Knock at the Cabin (2023) is a quintessential M. Knight Shyamalan movie but with a biblical twist. It has a dramatic plot, an A-list anchor, and (SPOILER ALERT) a gratuitous cameo by the man himself. It’s a dyed-in-the-wool formula that M. Knight Shyamalan has successfully employed for 30 years. That said, his overall body of work is bit confounding. He has blessed us with movies like The Sixth Sense (1999), Unbreakable (2000), and Signs (2002). But has also insulted us with abominations like The Village (2004), Lady in the Water (2006), and The Happening (2008). (We’re going let Will Smith take the hit for 2013’s After Earth). The point is, when you go to see an M. Knight Shyamalan movie you have no idea what you’re going to get, and that uncertainty is part of what entices us to continue to see his movies. And Knock at the Cabin does a good job of teasing that uncertainty with a pretty compelling premise.
Shyamalan bases the premise of Knock at the Cabin on a 2018 novel called “The Cabin at the End of the World” by Paul G. Tremblay. In that novel, a precocious 7-year-old named Wen and her adoptive parents, Eric and Andrew, take a vacation to a remote cabin on a quiet New Hampshire lake. One afternoon, as Wen is catching grasshoppers in the front yard, a stranger named Leonard unexpectedly comes traipsing out of the woods. He politely introduces himself, but makes it clear that he is not making a social visit. Three more strangers descend upon the cabin and the story becomes a frenetic exploration of things like paranoia, sacrifice, and survival. The family must decide which one of them will die for the sake of humanity. (Nobody did it better than Christ, but you guys can give it a shot.) Shyamalan mostly sticks to the book’s script, but makes the tale his own with deliberate skill.
And M. Knight Shyamalan’s skillful use of cinematography is what makes this movie so good. His use of camera movement and framing in Knock at the Cabin is something to truly appreciate. Throughout the movie, the Shyamalan uses Steadicam shots to soothe the audience into an ominous sense of tranquility. The quiet cabin amongst the solitude of the trees and the simplicity of its interior all feel so placid. However, close ups of the actors’ faces constantly dash that peace. Leonard (Dave Bautista, Glass Onion: A Knives Out Mystery) is especially alarming. And it’s not because Leonard is a grotesque monster. (However, Bautista is a hulking man that looks like he could end your life at his discretion—with his bare hands!) It’s because of Bautista’s expert portrayal of quiet menace and Shyamalan’s ability to bring you face-to-face with it.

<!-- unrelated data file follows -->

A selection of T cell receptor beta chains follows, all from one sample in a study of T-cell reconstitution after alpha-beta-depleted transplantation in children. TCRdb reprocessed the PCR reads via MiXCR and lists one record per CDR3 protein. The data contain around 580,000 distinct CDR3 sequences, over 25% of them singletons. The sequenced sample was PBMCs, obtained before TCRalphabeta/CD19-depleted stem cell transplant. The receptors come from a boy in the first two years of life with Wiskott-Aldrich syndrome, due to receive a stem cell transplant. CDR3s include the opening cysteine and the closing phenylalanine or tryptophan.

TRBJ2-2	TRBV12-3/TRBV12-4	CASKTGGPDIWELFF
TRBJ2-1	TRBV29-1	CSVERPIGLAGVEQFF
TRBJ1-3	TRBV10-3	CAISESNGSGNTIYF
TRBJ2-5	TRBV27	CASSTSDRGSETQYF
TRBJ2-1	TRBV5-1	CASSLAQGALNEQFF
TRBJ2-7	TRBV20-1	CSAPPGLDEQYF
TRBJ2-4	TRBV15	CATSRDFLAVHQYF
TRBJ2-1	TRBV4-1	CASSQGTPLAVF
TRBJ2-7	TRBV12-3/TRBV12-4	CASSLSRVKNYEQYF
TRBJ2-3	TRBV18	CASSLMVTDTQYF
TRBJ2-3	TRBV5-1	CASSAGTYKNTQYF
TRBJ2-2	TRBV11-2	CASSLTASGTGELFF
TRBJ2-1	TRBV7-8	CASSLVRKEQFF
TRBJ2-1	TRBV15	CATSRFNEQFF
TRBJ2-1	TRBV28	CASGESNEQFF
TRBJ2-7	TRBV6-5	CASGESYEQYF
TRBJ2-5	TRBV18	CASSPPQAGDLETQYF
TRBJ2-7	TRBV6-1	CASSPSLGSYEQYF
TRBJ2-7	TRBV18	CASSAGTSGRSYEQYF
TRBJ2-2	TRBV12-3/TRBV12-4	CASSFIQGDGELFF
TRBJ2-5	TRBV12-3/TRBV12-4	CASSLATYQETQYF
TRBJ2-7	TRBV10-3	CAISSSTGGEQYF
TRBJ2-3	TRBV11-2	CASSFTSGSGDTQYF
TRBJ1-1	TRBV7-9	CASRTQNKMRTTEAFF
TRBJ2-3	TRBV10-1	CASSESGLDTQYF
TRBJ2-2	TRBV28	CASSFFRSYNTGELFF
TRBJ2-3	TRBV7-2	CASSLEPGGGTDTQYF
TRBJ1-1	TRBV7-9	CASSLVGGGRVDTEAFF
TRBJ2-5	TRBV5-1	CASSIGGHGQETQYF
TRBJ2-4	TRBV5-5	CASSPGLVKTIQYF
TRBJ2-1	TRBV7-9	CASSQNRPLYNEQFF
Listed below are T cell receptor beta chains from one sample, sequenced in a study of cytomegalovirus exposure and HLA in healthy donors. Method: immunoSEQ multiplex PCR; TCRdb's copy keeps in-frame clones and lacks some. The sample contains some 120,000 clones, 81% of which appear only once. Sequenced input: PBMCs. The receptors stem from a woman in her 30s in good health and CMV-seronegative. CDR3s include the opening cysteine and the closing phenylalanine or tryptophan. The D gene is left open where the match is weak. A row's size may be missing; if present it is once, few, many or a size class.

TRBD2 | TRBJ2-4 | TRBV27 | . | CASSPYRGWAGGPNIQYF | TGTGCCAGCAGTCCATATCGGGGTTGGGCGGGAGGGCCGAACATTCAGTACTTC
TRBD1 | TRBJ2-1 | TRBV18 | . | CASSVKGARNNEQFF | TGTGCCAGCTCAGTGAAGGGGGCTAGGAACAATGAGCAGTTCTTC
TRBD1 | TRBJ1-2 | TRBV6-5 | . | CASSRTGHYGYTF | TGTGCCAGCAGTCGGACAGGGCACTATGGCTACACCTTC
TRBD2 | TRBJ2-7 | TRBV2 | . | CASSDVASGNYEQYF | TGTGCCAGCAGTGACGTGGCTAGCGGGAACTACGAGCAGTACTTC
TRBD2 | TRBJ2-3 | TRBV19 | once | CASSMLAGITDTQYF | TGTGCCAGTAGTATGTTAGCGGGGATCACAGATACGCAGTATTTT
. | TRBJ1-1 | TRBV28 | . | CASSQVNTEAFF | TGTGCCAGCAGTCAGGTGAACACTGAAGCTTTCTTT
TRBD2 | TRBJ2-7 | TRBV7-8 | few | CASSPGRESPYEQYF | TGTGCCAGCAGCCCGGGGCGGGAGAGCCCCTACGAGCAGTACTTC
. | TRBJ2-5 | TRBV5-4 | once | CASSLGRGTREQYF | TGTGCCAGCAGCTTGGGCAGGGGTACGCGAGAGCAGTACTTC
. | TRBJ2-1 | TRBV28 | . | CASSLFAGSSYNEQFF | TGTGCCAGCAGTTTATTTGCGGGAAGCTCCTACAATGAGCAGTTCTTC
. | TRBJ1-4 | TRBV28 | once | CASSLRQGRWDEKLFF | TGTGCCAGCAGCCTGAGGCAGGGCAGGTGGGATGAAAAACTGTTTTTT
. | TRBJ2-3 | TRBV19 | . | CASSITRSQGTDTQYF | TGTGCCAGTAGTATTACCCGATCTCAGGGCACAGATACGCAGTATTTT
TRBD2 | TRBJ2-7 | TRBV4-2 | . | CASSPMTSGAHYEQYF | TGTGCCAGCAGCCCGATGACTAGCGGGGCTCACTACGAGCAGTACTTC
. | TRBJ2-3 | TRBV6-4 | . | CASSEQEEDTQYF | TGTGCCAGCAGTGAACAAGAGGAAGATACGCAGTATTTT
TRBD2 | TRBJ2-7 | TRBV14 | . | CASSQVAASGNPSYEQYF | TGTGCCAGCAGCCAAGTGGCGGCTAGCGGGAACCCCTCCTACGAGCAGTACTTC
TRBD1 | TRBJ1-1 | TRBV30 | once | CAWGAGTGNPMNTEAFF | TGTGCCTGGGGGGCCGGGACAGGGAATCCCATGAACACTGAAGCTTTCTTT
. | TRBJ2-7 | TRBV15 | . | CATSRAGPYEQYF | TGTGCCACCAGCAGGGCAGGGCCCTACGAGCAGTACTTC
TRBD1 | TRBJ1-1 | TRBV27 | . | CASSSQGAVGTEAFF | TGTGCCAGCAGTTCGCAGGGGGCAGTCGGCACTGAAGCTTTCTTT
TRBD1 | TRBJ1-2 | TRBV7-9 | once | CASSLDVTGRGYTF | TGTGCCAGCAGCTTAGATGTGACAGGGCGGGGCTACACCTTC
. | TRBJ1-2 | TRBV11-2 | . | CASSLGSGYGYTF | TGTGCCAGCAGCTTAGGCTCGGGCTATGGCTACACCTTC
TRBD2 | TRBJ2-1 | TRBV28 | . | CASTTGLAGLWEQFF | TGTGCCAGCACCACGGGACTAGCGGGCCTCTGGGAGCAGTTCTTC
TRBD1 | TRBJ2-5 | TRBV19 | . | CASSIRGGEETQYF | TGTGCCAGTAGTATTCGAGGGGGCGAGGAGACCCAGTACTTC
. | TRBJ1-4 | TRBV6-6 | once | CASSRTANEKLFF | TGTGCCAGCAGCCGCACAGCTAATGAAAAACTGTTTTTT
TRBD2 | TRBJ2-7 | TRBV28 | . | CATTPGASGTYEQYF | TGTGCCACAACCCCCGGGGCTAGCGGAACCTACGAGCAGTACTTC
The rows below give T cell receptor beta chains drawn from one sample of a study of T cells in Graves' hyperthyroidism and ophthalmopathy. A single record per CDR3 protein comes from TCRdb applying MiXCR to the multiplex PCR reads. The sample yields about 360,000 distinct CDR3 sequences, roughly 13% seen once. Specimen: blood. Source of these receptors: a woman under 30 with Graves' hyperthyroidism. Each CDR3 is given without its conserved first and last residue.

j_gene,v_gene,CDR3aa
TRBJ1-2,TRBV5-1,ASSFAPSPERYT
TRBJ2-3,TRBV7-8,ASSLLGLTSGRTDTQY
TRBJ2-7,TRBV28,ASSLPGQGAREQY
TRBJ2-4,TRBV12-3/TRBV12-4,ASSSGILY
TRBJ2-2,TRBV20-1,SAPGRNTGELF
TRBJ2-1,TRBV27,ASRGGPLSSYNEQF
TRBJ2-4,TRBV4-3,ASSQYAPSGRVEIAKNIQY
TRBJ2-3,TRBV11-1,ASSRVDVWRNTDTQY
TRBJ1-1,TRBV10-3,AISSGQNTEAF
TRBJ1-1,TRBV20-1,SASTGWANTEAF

Shyamalan uses the camera to manipulate your emotions and thoughts in a way that makes the movie feel poignantly interactive. It asks important moral and ethical questions of you through cinematography that brings you face-to-face and heart-to-heart with the movie’s most important characters. Close ups of Rupert Grint (Redmond) make you wonder what happened to that sweet little boy from Gryffindor! Redmond is a homophobic jerk that Harry Potter would have absolutely nothing to do with! Wen, played by an adorable Kristen Cui, has a cleft lip (a prosthetic for the movie) and her close ups challenge your ability to look past an aesthetic imperfection and appreciate a person for who they are. The close shots of Eric (Jonathan Groff, Hamilton) and Andrew (Ben Aldridge, Spoiler Alert) help frame nearly impossible choices of life or death and effectively put viewers in the frantic state of consciousness that the circumstances of the situation demands. Shyamalan creates gripping tension throughout the film’s runtime and that makes the movie enthralling.
The movie ultimately grabs you though because you get to watch these people wrestle with a Sophie’s choice that you’re just happy to not be dealing with! At one point in the movie, Eric says, “There is nothing more flawed and perfect in this world than our family.” And that line resonates because we can all empathize with it. When you build a family or find one, no matter what it looks like, it becomes the world to you and the thought of breaking it apart for any reason is unfathomable (unless somebody writes a book or makes a movie about the scenario). Trying to fathom that choice was the crux of “The Cabin at the End of the World” and one of the best parts of Knock at the Cabin is the way that Shyamalan reimagines Tremblay’s story while maintaining the spirit of it.
Knock at the Cabin is now available on Premium Video On Demand services and is still playing in theaters.